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Robot in the OR

The da Vinci robot can shorten surgical recovery times.
June 22, 2010
The robot has three arms, two of which can be tipped with a number of different tools, such as a scalpel, scissors, forceps, or a needle driver for suturing. The third arm holds the imaging endoscope, which lets surgeons see inside the body.
Four rotating discs control the tools’ movement, enabling fine precision and multiple degrees of freedom.
A hollow port is inserted into the abdomen so that the small tools can be fed into the patient.
A surgeon uses a tool in the patient.
Once the tools are attached to the arms, which are covered in plastic to maintain sterility, the large machine is wheeled over to the patient.
The robot’s endoscope holds two small imaging devices that capture two independent images. These are sent to the console, where the surgeon views them as a single stereoscopic image.
This view makes it easier for the surgeon to accurately gauge the position of the tools relative to fragile tissue. Surgeon Hiep Nguyen controls the tools by means of two multijointed handles on the console.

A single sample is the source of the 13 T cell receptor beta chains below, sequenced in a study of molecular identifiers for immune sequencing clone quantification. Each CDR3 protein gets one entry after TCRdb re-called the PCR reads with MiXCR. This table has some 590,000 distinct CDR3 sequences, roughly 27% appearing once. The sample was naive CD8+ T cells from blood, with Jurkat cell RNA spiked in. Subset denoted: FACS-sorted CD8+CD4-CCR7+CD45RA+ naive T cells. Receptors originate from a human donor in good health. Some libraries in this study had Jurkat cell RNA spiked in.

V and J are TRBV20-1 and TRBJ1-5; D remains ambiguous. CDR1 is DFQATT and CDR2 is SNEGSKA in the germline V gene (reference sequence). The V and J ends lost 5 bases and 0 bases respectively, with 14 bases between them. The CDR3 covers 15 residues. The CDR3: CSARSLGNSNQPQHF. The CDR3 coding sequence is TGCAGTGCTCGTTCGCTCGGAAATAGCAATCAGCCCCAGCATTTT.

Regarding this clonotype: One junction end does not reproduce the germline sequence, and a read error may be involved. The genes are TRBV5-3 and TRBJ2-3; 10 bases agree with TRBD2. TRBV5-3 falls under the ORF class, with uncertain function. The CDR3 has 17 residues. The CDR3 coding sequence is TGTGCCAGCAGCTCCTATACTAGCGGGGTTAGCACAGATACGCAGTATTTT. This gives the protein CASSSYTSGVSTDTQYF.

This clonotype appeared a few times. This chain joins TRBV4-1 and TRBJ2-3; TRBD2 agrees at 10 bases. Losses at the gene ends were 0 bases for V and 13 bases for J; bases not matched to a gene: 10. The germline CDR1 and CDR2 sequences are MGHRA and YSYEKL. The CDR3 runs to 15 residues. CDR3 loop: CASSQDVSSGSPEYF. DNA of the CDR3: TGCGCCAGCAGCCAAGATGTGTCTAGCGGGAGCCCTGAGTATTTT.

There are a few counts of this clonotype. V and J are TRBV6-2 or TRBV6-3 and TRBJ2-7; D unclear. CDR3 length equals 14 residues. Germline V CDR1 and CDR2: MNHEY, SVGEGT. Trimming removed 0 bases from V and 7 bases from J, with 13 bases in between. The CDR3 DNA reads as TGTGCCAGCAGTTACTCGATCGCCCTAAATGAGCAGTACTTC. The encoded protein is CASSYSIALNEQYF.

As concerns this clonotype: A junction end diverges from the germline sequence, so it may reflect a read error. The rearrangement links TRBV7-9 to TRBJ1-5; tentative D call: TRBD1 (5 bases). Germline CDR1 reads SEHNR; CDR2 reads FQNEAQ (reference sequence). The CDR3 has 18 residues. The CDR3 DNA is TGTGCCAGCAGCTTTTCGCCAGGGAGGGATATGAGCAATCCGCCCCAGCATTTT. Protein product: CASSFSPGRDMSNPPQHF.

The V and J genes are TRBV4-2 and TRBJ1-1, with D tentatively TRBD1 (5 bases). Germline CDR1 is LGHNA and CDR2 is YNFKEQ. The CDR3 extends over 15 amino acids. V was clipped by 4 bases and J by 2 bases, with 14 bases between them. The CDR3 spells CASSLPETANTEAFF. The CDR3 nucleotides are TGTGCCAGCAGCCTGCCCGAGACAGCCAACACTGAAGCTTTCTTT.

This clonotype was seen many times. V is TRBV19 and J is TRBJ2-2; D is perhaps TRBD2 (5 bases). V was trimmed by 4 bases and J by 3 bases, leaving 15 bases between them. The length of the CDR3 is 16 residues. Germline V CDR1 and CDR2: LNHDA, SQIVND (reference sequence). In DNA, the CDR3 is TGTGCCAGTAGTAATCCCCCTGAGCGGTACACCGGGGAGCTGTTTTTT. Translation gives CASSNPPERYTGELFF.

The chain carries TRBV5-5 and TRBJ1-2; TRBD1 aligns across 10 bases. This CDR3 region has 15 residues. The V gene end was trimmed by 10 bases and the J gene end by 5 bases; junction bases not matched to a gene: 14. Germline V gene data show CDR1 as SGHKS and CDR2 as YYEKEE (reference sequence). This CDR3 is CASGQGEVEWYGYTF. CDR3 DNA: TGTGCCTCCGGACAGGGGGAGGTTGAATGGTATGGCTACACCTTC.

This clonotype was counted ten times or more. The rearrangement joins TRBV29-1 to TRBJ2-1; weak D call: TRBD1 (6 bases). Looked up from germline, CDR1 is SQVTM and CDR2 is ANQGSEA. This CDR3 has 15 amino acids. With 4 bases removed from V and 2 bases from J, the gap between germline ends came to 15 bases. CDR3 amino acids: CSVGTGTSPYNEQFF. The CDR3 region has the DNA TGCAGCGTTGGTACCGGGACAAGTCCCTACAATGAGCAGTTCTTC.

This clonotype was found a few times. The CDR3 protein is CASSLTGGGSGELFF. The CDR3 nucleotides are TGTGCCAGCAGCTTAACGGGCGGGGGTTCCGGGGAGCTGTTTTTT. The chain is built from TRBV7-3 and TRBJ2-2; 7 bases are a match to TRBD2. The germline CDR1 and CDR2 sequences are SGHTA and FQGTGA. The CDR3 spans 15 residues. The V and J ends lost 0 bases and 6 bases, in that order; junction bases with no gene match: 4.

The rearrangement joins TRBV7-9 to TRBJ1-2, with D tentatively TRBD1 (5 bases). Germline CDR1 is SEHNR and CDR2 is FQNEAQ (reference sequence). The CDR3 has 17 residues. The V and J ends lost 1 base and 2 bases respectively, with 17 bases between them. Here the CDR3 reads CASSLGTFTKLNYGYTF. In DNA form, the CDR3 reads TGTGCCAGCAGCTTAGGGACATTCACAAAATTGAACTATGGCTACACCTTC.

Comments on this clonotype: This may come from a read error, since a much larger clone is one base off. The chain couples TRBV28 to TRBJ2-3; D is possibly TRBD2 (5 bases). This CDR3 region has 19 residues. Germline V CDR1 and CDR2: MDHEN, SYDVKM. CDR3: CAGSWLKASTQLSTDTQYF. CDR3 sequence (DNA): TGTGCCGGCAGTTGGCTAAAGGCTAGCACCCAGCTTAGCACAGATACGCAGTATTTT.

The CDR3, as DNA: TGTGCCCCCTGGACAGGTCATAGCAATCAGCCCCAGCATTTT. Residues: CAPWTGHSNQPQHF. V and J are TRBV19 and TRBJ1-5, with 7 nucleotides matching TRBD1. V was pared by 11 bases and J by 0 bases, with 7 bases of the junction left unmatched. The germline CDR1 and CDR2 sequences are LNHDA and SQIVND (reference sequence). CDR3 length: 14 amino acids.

His swift movements resemble those of an expert video gamer. Nguyen jokes that today’s gamers will make tomorrow’s best surgeons.
The surgeons’ progress can be seen on a number of screens placed around the room.
And in the minute movements of the robot’s hulking arms.
After the procedure, surgeons sew up the small incisions and cover them with bandages.

Nguyen says the system saves his hospital money because patients can go home sooner than they do after conventional open surgeries. However, the benefits of operating with the robot are less clear in procedures, such as prostat­ectomy, that are routinely performed with traditional laparoscopic tools already. Nguyen, a strong advocate for robotic surgery, would like to see the technology advance faster and become less costly. “The system is very expensive because only one company makes it now,” he says. “We need more competition to drive down the price.”

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